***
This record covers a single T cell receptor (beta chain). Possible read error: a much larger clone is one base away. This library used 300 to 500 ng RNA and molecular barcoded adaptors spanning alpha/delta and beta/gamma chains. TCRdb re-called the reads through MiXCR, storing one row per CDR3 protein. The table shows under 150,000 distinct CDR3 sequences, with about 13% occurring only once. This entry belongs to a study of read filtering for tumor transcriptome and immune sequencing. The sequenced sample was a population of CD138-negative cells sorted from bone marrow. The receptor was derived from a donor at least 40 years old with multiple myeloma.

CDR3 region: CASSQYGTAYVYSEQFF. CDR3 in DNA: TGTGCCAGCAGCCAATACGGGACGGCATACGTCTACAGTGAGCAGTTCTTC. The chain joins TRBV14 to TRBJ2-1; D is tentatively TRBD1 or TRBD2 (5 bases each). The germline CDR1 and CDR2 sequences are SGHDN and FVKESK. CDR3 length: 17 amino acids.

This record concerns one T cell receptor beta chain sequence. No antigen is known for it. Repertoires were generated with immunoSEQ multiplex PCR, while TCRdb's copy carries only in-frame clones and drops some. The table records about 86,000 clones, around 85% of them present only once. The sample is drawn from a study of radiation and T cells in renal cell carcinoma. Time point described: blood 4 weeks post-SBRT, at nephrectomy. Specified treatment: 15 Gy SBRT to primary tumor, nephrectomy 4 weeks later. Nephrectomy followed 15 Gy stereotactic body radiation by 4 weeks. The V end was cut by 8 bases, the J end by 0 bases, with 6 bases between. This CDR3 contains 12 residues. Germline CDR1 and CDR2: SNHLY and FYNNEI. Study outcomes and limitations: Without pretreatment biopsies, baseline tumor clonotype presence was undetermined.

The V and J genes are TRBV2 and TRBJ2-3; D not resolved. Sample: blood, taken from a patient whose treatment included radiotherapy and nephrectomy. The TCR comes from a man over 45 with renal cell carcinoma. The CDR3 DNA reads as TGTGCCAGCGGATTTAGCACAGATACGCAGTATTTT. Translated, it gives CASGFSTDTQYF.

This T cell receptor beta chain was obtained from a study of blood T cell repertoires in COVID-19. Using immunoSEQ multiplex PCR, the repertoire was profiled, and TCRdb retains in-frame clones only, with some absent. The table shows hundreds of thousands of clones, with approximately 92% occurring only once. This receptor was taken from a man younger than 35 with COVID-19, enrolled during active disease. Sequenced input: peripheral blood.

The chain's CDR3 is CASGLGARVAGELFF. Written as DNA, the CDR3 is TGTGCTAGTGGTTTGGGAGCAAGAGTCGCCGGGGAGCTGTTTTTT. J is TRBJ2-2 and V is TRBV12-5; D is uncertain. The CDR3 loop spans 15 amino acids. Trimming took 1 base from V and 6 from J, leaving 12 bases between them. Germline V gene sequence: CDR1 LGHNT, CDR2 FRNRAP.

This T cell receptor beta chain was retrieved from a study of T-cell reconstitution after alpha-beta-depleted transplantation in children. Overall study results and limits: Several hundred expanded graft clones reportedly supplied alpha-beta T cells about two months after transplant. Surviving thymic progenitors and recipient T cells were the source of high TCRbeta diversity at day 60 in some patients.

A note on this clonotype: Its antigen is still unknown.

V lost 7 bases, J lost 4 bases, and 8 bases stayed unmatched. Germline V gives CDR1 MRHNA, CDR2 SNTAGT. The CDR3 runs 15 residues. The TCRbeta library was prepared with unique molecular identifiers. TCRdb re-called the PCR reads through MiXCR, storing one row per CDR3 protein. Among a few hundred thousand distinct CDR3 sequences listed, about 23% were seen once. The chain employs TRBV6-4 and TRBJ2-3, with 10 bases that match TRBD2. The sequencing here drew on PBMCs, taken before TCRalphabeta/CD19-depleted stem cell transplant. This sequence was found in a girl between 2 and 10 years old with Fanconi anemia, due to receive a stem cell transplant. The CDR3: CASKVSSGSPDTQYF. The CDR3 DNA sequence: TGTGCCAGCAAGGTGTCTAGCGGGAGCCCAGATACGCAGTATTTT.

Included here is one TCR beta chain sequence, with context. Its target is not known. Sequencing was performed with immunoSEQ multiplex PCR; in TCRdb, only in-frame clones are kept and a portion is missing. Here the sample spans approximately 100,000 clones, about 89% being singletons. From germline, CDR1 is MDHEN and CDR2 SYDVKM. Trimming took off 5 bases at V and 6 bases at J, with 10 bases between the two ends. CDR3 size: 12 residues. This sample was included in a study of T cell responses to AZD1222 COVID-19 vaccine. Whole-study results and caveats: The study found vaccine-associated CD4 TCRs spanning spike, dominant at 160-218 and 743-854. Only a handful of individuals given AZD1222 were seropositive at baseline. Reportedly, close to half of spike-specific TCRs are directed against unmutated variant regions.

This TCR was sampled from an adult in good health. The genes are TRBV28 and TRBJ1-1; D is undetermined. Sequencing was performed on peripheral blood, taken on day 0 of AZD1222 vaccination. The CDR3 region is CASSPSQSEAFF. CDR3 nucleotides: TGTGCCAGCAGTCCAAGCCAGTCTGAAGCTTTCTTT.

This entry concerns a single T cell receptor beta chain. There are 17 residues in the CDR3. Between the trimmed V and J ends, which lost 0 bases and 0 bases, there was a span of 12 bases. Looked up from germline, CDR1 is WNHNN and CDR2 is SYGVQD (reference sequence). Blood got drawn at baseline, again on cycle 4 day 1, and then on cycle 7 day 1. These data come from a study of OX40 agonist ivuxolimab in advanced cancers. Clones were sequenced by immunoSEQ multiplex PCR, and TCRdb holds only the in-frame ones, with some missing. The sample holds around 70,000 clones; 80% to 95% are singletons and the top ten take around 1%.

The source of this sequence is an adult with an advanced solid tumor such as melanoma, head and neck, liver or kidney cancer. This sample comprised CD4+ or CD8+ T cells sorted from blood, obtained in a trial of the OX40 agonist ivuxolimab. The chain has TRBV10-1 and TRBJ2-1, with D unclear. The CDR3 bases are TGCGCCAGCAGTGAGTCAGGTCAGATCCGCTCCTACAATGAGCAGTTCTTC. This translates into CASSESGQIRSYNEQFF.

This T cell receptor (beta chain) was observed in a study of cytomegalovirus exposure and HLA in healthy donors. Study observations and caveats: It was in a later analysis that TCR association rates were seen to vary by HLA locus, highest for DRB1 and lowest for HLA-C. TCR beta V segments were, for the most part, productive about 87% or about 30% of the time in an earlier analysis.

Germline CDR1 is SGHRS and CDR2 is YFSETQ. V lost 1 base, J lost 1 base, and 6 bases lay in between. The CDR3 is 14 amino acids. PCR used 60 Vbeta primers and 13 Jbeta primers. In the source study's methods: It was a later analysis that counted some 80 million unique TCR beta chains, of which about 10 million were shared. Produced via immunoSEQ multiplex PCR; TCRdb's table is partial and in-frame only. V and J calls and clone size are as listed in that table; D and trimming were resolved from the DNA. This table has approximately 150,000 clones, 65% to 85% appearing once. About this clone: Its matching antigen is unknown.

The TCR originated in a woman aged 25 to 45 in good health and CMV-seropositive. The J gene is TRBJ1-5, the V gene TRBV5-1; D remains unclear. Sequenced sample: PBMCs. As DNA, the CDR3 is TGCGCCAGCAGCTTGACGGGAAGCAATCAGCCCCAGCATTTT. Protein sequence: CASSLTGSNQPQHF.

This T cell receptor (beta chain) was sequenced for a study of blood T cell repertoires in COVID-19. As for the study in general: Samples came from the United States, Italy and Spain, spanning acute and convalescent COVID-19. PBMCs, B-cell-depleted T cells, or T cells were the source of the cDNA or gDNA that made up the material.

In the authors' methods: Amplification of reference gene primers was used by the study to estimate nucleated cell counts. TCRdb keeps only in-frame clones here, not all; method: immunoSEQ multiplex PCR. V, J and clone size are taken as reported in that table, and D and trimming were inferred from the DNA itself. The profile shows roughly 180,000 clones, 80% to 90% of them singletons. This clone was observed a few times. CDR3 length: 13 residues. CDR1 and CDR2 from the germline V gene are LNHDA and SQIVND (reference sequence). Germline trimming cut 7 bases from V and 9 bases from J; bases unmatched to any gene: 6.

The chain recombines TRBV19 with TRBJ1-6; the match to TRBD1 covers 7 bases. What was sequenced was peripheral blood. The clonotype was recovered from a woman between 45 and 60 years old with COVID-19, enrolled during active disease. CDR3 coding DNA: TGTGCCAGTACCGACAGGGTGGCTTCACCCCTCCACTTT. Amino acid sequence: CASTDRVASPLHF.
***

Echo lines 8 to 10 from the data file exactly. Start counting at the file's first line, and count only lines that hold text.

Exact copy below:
A note on this clonotype: Its antigen is still unknown.

V lost 7 bases, J lost 4 bases, and 8 bases stayed unmatched. Germline V gives CDR1 MRHNA, CDR2 SNTAGT. The CDR3 runs 15 residues. The TCRbeta library was prepared with unique molecular identifiers. TCRdb re-called the PCR reads through MiXCR, storing one row per CDR3 protein. Among a few hundred thousand distinct CDR3 sequences listed, about 23% were seen once. The chain employs TRBV6-4 and TRBJ2-3, with 10 bases that match TRBD2. The sequencing here drew on PBMCs, taken before TCRalphabeta/CD19-depleted stem cell transplant. This sequence was found in a girl between 2 and 10 years old with Fanconi anemia, due to receive a stem cell transplant. The CDR3: CASKVSSGSPDTQYF. The CDR3 DNA sequence: TGTGCCAGCAAGGTGTCTAGCGGGAGCCCAGATACGCAGTATTTT.

Included here is one TCR beta chain sequence, with context. Its target is not known. Sequencing was performed with immunoSEQ multiplex PCR; in TCRdb, only in-frame clones are kept and a portion is missing. Here the sample spans approximately 100,000 clones, about 89% being singletons. From germline, CDR1 is MDHEN and CDR2 SYDVKM. Trimming took off 5 bases at V and 6 bases at J, with 10 bases between the two ends. CDR3 size: 12 residues. This sample was included in a study of T cell responses to AZD1222 COVID-19 vaccine. Whole-study results and caveats: The study found vaccine-associated CD4 TCRs spanning spike, dominant at 160-218 and 743-854. Only a handful of individuals given AZD1222 were seropositive at baseline. Reportedly, close to half of spike-specific TCRs are directed against unmutated variant regions.